Spell My Name Right: The Album
Following in the footsteps of countless successful DJs before him, Statik Selektah made his name by constantly staying on his grind. After hosting such notable mixtapes as Nas’ The Prophecy and G-Unit’s The Empire Strikes Back, the Massachusetts jock began culling talent of his own with underground hero Termanology. Stepping further into the spotlight, Statik releases his first full-length, Spell My Name Right: The Album, through his Showoff Records imprint.
Producing the project in its entirety, Statik gathers a wide array of MCs to bless his debut. Styles P, Q-Tip and Termanology play hot potato with the mic on the bluesy opener, “Stop, Look and Listen.” Similarly, Joell Ortiz, Kool G Rap and Sheek Louch dive headfirst into the thumpin’ score for “6 in the Morning.” But it’s the new Philly anthem “What Would You Do!?” that contains some of the most potent bombs, as an energetic Freeway proclaims, “The new KRS, criminal minded, I am possessin’ the tool/I am possessed by the spirits of Langston Hughes/A true pioneer, I am here, free at last, chart climbin’/For those that thought rappin’ was a pastime, it’s perfect timing.”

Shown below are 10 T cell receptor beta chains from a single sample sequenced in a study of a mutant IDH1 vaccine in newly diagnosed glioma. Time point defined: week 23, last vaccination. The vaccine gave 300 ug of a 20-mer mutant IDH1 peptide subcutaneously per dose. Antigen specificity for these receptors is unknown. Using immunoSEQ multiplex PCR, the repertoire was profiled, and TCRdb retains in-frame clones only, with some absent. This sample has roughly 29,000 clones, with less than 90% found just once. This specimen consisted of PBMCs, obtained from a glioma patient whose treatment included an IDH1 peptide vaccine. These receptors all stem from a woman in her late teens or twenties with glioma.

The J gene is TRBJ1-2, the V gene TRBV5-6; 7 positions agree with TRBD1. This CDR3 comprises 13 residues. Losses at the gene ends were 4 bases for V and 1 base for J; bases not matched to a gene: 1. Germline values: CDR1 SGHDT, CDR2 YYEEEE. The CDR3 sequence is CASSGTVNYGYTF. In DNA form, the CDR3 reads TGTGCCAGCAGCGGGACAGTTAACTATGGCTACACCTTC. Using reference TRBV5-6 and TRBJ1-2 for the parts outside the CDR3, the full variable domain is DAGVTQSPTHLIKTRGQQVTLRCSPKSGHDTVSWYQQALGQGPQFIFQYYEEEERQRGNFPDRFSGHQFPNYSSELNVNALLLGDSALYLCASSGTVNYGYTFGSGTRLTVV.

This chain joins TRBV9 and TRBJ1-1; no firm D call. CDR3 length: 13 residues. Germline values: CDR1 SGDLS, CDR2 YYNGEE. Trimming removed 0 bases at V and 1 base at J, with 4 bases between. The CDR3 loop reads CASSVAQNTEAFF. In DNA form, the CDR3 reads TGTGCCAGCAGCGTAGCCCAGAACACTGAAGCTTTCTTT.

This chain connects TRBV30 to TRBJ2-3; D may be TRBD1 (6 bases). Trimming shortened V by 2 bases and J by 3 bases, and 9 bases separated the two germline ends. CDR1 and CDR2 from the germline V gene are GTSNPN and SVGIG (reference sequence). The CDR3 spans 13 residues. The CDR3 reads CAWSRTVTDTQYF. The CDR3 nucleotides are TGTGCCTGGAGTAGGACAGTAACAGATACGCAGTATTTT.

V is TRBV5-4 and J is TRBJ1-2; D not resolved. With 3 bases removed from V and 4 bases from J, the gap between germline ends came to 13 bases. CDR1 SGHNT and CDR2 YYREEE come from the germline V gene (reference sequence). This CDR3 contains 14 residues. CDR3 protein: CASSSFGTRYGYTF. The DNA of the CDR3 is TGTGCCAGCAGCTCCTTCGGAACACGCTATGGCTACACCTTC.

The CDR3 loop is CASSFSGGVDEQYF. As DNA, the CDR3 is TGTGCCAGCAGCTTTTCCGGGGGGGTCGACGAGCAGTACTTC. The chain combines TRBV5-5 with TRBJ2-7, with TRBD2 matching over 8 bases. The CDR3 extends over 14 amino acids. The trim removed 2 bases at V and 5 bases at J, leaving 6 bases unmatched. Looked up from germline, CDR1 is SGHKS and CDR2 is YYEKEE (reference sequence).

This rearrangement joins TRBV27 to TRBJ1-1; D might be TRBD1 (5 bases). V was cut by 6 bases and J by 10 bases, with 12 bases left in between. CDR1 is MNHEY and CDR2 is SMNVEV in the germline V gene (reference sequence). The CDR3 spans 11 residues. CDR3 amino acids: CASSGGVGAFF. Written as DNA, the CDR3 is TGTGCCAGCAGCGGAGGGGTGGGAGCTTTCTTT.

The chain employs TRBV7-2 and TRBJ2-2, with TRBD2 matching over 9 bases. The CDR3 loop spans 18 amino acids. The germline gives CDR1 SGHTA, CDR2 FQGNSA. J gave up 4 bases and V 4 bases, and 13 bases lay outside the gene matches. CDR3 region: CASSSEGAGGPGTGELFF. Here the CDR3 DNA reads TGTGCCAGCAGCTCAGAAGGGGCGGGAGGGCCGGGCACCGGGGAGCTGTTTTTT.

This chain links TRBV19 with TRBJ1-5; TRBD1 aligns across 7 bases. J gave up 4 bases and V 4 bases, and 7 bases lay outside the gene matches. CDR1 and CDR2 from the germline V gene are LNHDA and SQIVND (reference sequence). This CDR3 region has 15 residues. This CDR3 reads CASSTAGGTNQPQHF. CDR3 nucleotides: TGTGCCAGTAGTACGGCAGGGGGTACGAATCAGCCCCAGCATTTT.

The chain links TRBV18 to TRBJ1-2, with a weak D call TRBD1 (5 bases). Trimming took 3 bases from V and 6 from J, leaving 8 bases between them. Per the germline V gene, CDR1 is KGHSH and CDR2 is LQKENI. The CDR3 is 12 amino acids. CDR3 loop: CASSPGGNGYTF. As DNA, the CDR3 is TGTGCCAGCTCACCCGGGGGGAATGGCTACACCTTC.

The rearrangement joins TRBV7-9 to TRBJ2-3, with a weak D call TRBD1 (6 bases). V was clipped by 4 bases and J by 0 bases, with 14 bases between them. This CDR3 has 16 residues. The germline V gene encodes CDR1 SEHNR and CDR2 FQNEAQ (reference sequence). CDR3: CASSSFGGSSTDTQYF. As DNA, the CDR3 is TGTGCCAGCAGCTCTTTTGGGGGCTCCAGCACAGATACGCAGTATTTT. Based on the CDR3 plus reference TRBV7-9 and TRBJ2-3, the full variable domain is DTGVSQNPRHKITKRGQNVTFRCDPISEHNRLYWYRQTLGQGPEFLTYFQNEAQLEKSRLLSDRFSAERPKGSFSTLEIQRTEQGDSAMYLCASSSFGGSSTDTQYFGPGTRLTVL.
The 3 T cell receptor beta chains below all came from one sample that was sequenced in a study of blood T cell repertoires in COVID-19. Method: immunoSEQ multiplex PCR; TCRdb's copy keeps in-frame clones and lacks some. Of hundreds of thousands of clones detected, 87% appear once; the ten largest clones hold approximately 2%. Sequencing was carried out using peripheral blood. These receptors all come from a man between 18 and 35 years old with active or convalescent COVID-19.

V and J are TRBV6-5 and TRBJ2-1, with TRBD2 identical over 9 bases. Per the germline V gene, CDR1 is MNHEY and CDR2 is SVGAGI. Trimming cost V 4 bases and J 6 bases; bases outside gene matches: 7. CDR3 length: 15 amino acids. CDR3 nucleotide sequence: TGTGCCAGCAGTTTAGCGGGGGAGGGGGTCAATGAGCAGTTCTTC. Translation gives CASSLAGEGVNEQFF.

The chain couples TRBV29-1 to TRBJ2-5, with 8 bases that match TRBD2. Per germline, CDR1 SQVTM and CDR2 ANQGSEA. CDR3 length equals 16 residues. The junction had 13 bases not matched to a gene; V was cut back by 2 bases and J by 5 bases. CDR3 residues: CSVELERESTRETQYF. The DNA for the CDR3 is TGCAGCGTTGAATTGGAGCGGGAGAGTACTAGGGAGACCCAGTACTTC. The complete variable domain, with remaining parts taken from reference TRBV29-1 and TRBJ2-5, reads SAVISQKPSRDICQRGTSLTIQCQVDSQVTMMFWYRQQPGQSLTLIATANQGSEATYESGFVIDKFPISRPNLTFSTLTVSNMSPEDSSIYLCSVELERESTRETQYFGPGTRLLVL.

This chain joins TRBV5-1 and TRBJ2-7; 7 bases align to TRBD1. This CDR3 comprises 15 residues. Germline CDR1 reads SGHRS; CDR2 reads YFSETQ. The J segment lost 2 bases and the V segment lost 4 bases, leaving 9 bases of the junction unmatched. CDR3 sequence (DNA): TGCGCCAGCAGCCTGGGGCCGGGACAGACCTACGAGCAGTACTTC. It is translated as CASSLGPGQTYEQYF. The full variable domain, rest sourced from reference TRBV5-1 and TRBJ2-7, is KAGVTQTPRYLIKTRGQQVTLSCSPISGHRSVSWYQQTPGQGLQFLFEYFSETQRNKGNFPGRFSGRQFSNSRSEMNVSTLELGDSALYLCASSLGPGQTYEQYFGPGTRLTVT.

Attempting to please both the street-hop contingent and the hip-hop purists, Statik tilts his sound toward the nostalgic, which winds up being a hit-or-miss affair. His remake of N.W.A’s 1989 classic “Express Yourself” is admirable but not as memorable as the original. Then there’s the humdrum “Punch Out,” where Big Shug talks greazy over a sample of the theme song from Mike Tyson’s vintage video game.
While the sonic flashback works better on the Sister Nancy–sampling “Bam Bam,” featuring Red Café, Mims and Term, Statik’s penchant for jazzy production is better served by more-melodic music. In fact, he manages to make gruff MCs like Uncle Murda and M.O.P.’s Lil’ Fame sound more poetic on “G-Shit” and “The Good Life (Give It Up),” respectively. If he keeps that up, Statik’s name is one people won’t soon forget.—KONATE PRIMUS